‘Top Gun: Maverick’: Nostalgia, propaganda, recruitment
Tom Cruise in 'Top Gun: Maverick.' | Paramount

Top Gun: Maverick is part of the tradition of legacy sequels for properties from the 1980s that we’ve been seeing for the last decade-plus. Rocky extended through three decades before giving way to the Creed movies. Eleven years after the Star Wars prequels ended, the sequel trilogy picked up the narrative 35 years after the original trilogy left off. Blade Runner got an excellent sequel 35 years on. Willow is getting a TV series; He-Man just got two on Netflix.

So the moviegoing public is by now used to seeing actors reprise roles they haven’t played in decades, with new crews and supporting casts reprising old themes in familiar plots. Maverick is no Blade Runner 2049 but it’s better than The Force Awakens.

  • It’s a ham and cheese sandwich of a film—earnest and committed to what the skeptic might consider silly.
  • It’s a U.S. military propaganda film which is intended to drive Naval recruitment in the same way its predecessor did, setting up booths outside of screenings while the Navy suffers historic numbers of desertions and suicides.
  • It’s a movie about the importance of America’s weapons and the men and women who wield them with the alleged duty to keep the world safe for freedom. There is no engagement with issues of class or race, though gender is utilized to demonstrate the closed-minded cocksure Neanderthal-bully nature of one character. It has no sort of revolutionary or reformative intent.
  • It’s a hoorah movie. And it’s also a damned good time.

The plot is straightforward. Former fighter pilot-turned-test pilot for the U.S. Navy, Pete Mitchell, callsign Maverick (Tom Cruise), is moved from his job testing experimental aircraft to train an elite team of Navy pilots to destroy a nuclear weapons facility in the mountains of some unnamed enemy in Eurasia. Among his Top Gun trainees is the son of his dead wingman, Nick “Goose” Bradshaw, from the last movie. Goose’s son, Bradley Bradshaw, callsign Rooster (Miles Teller), has a grudge against Maverick. At first, we think it’s just because his dad died flying with Maverick, though we later realize it’s because Maverick delayed Rooster’s entry to the Annapolis Naval Academy at Rooster’s late mother’s request. They bury the hatchet between them on the dangerous mission into the unnamed enemy’s territory. The bully saves their lives after they save one another’s. Joy erupts when they get back to the aircraft carrier. Lady Gaga starts singing when Cruise’s film-long love interest Penny (Jennifer Connelly) shows up while Maverick and Rooster are bonding as they work on an airplane together, then Tom Cruise takes Connelly into the air as the credits roll.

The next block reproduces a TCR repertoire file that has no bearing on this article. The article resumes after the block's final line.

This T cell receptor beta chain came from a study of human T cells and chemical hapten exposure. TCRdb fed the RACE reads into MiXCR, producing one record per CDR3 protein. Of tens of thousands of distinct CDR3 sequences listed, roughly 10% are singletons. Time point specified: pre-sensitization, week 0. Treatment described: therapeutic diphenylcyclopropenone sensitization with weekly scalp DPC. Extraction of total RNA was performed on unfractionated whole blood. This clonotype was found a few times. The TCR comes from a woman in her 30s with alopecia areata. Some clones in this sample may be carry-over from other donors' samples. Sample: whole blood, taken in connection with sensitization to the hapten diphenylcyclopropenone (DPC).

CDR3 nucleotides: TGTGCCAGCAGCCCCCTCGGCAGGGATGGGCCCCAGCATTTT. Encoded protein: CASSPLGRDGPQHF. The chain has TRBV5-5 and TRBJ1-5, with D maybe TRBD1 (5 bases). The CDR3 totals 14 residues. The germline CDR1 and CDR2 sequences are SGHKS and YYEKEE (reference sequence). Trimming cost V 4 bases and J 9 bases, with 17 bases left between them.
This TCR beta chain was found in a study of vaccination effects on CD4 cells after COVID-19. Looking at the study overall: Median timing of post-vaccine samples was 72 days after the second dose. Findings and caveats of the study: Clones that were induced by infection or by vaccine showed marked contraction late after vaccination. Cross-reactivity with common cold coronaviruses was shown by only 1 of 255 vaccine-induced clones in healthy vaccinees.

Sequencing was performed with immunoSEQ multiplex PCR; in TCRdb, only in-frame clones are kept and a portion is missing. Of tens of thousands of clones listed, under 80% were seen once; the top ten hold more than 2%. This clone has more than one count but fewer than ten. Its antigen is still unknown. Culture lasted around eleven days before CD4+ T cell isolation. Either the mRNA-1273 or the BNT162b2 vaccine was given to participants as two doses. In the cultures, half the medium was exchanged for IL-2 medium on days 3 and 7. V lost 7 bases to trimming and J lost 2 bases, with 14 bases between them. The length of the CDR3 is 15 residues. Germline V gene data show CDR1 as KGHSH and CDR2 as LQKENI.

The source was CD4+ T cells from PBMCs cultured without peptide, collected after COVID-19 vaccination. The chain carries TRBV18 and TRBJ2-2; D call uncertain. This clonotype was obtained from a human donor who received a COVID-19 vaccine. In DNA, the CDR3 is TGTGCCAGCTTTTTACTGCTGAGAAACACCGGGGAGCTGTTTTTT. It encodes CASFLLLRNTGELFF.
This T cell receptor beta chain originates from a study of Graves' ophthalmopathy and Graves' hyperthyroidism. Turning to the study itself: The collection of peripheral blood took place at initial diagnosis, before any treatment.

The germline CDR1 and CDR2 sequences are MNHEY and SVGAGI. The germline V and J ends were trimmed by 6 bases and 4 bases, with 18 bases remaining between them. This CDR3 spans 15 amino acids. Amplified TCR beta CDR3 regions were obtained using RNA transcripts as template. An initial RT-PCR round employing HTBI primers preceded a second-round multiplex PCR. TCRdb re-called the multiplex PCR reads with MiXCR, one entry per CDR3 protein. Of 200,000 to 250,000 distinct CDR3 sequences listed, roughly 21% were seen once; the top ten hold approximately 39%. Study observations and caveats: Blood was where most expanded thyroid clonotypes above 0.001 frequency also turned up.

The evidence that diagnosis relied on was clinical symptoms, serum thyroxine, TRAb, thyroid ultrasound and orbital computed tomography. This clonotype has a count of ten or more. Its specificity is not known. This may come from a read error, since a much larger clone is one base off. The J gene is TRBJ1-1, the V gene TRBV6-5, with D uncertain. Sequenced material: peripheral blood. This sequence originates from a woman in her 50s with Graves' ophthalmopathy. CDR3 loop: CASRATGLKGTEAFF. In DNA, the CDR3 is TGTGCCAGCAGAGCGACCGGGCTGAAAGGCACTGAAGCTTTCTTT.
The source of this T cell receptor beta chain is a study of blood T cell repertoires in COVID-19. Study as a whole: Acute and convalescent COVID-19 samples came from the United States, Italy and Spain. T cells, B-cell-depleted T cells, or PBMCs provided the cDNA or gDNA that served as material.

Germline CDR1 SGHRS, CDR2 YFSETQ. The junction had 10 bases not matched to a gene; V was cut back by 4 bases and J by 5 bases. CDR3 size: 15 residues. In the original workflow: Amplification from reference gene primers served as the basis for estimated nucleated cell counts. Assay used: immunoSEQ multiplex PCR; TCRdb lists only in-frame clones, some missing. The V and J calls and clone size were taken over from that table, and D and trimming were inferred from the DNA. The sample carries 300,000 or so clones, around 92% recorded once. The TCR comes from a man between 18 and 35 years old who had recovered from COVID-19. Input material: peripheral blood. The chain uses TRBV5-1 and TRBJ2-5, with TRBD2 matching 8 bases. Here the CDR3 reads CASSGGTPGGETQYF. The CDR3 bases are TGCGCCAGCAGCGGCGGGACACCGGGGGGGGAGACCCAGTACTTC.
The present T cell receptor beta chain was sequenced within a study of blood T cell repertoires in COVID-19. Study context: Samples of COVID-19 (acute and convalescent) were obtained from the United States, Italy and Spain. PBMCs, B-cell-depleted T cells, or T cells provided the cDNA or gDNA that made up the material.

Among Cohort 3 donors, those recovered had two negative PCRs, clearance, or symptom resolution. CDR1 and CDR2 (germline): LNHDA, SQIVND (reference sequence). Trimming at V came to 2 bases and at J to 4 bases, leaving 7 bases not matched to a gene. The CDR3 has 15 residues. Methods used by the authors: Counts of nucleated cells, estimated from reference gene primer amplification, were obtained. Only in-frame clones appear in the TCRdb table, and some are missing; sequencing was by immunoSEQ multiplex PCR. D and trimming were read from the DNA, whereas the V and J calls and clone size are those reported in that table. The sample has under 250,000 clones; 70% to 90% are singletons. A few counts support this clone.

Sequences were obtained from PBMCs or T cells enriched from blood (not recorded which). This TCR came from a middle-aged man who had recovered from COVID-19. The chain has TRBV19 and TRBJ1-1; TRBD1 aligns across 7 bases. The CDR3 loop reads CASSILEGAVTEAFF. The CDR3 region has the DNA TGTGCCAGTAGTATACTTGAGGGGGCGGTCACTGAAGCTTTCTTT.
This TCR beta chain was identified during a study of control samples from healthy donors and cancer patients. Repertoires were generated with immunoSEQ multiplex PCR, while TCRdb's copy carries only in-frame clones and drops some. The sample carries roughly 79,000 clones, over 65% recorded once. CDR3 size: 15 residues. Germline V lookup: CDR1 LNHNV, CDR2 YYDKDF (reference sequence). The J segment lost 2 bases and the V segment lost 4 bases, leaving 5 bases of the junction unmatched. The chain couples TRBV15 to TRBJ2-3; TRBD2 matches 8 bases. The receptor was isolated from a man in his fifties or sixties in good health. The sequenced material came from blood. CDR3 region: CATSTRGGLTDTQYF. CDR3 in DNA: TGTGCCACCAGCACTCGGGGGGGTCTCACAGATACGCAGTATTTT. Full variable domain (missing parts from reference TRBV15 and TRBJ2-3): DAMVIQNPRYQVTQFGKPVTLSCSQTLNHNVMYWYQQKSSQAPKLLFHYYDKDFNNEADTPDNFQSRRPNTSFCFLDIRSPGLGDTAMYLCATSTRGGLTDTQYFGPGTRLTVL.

There are parallel dynamics to the original film, though romance is handled differently, and Maverick gets to do a little bit of the Stand and Deliver/Lean On Me thing—except instead of being a minority trying to reach inner-city kids he’s an elite pilot working to train other elite pilots.

The real strength of the film is, unsurprisingly, in the action—the aerial stunts, the real aircraft flight used to make the movie, and the performances and technical effects that sell the immersive experience of being in a fighter jet flying hundreds of miles per hour through the air, banking and weaving through hills and deserts or forested mountain ranges, dodging surface-to-air missiles and dogfighting with enemy jets. It’s an incredibly captivating spectacle that showcases the marvels of cinema and flight and the intense experience of combat training and combat missions. It’s truly gripping. It holds onto you in the moment and doesn’t let go.

Not without its problems

But the film is not without its problems. While I respect Tom Cruise’s commitment to endangering himself to entertain me, I would have liked it if he were just a little bit less the star in this one. The younger actors were compelling and I wish I got more of their interiority.

I also appreciated his romance with Jennifer Connelly’s character, Penny. It felt, well, adult. Still Hollywood, but not overly starry-eyed. However, it also contributed to the feeling of the film as being the third part of a trilogy that was missing a middle. The events of the first film were referenced at a rate and in a manner which allowed someone who’s never seen that movie to get this one, and for someone who’s seen the original to reflect fondly. But intervening events were alluded to in a way that made me wonder if there were fill-in comics or something I should own.